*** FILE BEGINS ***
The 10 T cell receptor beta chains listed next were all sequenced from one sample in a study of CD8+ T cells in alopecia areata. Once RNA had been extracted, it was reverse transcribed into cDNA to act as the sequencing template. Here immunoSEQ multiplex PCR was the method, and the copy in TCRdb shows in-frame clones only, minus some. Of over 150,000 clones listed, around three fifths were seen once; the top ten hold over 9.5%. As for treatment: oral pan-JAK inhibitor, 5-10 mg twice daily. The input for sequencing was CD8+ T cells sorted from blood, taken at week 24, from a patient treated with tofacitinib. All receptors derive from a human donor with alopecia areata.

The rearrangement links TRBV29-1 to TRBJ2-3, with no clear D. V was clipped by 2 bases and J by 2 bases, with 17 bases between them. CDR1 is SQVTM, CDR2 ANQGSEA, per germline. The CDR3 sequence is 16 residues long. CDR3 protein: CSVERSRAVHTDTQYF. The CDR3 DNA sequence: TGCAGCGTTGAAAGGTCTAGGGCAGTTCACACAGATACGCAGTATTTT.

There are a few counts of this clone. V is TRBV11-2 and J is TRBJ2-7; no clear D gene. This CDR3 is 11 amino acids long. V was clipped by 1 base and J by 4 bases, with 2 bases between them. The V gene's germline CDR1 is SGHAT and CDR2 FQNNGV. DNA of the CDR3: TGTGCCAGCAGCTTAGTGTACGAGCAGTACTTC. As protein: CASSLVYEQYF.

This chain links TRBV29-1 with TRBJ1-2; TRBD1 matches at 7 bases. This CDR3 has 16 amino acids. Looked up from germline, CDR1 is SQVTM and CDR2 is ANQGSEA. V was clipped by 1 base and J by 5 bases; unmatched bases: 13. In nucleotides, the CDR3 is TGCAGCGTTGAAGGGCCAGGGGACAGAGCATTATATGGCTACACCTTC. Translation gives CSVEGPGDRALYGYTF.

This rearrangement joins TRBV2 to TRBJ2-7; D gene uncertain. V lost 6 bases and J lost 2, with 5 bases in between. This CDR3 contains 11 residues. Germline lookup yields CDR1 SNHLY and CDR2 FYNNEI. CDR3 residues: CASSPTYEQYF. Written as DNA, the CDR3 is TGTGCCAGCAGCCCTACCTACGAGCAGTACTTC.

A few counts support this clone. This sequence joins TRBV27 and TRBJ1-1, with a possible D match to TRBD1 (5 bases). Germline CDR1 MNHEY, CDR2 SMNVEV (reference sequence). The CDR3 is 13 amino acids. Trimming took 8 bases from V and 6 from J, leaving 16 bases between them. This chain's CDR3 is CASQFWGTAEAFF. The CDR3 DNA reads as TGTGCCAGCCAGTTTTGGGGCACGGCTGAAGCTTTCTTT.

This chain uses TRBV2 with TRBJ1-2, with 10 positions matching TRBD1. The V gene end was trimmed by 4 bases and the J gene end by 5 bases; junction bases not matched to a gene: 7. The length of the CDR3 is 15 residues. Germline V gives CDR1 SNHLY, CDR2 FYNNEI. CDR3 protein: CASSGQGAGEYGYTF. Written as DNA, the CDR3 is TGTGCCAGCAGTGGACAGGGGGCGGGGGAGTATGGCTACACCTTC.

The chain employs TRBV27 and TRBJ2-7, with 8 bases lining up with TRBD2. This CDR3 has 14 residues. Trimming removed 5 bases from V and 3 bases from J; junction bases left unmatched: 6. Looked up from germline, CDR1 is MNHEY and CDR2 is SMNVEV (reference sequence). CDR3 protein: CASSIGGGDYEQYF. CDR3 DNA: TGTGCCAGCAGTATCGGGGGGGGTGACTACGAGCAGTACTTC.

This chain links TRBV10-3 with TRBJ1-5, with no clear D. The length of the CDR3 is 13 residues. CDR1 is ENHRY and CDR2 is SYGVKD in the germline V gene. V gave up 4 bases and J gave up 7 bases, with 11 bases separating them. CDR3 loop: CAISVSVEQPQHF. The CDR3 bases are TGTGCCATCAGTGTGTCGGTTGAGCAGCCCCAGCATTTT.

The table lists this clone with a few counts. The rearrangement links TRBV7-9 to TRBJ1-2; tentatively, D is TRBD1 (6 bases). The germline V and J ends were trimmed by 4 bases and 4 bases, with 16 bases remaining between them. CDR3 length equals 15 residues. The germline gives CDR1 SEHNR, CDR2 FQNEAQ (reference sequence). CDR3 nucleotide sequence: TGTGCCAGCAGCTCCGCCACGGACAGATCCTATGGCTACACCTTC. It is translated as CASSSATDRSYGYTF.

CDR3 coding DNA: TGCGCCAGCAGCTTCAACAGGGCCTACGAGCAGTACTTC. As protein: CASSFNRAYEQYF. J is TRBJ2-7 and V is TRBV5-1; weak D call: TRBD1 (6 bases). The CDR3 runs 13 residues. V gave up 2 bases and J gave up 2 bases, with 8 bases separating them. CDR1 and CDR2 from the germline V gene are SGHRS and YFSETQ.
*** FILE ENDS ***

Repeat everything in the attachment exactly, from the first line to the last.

The 10 T cell receptor beta chains listed next were all sequenced from one sample in a study of CD8+ T cells in alopecia areata. Once RNA had been extracted, it was reverse transcribed into cDNA to act as the sequencing template. Here immunoSEQ multiplex PCR was the method, and the copy in TCRdb shows in-frame clones only, minus some. Of over 150,000 clones listed, around three fifths were seen once; the top ten hold over 9.5%. As for treatment: oral pan-JAK inhibitor, 5-10 mg twice daily. The input for sequencing was CD8+ T cells sorted from blood, taken at week 24, from a patient treated with tofacitinib. All receptors derive from a human donor with alopecia areata.

The rearrangement links TRBV29-1 to TRBJ2-3, with no clear D. V was clipped by 2 bases and J by 2 bases, with 17 bases between them. CDR1 is SQVTM, CDR2 ANQGSEA, per germline. The CDR3 sequence is 16 residues long. CDR3 protein: CSVERSRAVHTDTQYF. The CDR3 DNA sequence: TGCAGCGTTGAAAGGTCTAGGGCAGTTCACACAGATACGCAGTATTTT.

There are a few counts of this clone. V is TRBV11-2 and J is TRBJ2-7; no clear D gene. This CDR3 is 11 amino acids long. V was clipped by 1 base and J by 4 bases, with 2 bases between them. The V gene's germline CDR1 is SGHAT and CDR2 FQNNGV. DNA of the CDR3: TGTGCCAGCAGCTTAGTGTACGAGCAGTACTTC. As protein: CASSLVYEQYF.

This chain links TRBV29-1 with TRBJ1-2; TRBD1 matches at 7 bases. This CDR3 has 16 amino acids. Looked up from germline, CDR1 is SQVTM and CDR2 is ANQGSEA. V was clipped by 1 base and J by 5 bases; unmatched bases: 13. In nucleotides, the CDR3 is TGCAGCGTTGAAGGGCCAGGGGACAGAGCATTATATGGCTACACCTTC. Translation gives CSVEGPGDRALYGYTF.

This rearrangement joins TRBV2 to TRBJ2-7; D gene uncertain. V lost 6 bases and J lost 2, with 5 bases in between. This CDR3 contains 11 residues. Germline lookup yields CDR1 SNHLY and CDR2 FYNNEI. CDR3 residues: CASSPTYEQYF. Written as DNA, the CDR3 is TGTGCCAGCAGCCCTACCTACGAGCAGTACTTC.

A few counts support this clone. This sequence joins TRBV27 and TRBJ1-1, with a possible D match to TRBD1 (5 bases). Germline CDR1 MNHEY, CDR2 SMNVEV (reference sequence). The CDR3 is 13 amino acids. Trimming took 8 bases from V and 6 from J, leaving 16 bases between them. This chain's CDR3 is CASQFWGTAEAFF. The CDR3 DNA reads as TGTGCCAGCCAGTTTTGGGGCACGGCTGAAGCTTTCTTT.

This chain uses TRBV2 with TRBJ1-2, with 10 positions matching TRBD1. The V gene end was trimmed by 4 bases and the J gene end by 5 bases; junction bases not matched to a gene: 7. The length of the CDR3 is 15 residues. Germline V gives CDR1 SNHLY, CDR2 FYNNEI. CDR3 protein: CASSGQGAGEYGYTF. Written as DNA, the CDR3 is TGTGCCAGCAGTGGACAGGGGGCGGGGGAGTATGGCTACACCTTC.

The chain employs TRBV27 and TRBJ2-7, with 8 bases lining up with TRBD2. This CDR3 has 14 residues. Trimming removed 5 bases from V and 3 bases from J; junction bases left unmatched: 6. Looked up from germline, CDR1 is MNHEY and CDR2 is SMNVEV (reference sequence). CDR3 protein: CASSIGGGDYEQYF. CDR3 DNA: TGTGCCAGCAGTATCGGGGGGGGTGACTACGAGCAGTACTTC.

This chain links TRBV10-3 with TRBJ1-5, with no clear D. The length of the CDR3 is 13 residues. CDR1 is ENHRY and CDR2 is SYGVKD in the germline V gene. V gave up 4 bases and J gave up 7 bases, with 11 bases separating them. CDR3 loop: CAISVSVEQPQHF. The CDR3 bases are TGTGCCATCAGTGTGTCGGTTGAGCAGCCCCAGCATTTT.

The table lists this clone with a few counts. The rearrangement links TRBV7-9 to TRBJ1-2; tentatively, D is TRBD1 (6 bases). The germline V and J ends were trimmed by 4 bases and 4 bases, with 16 bases remaining between them. CDR3 length equals 15 residues. The germline gives CDR1 SEHNR, CDR2 FQNEAQ (reference sequence). CDR3 nucleotide sequence: TGTGCCAGCAGCTCCGCCACGGACAGATCCTATGGCTACACCTTC. It is translated as CASSSATDRSYGYTF.

CDR3 coding DNA: TGCGCCAGCAGCTTCAACAGGGCCTACGAGCAGTACTTC. As protein: CASSFNRAYEQYF. J is TRBJ2-7 and V is TRBV5-1; weak D call: TRBD1 (6 bases). The CDR3 runs 13 residues. V gave up 2 bases and J gave up 2 bases, with 8 bases separating them. CDR1 and CDR2 from the germline V gene are SGHRS and YFSETQ.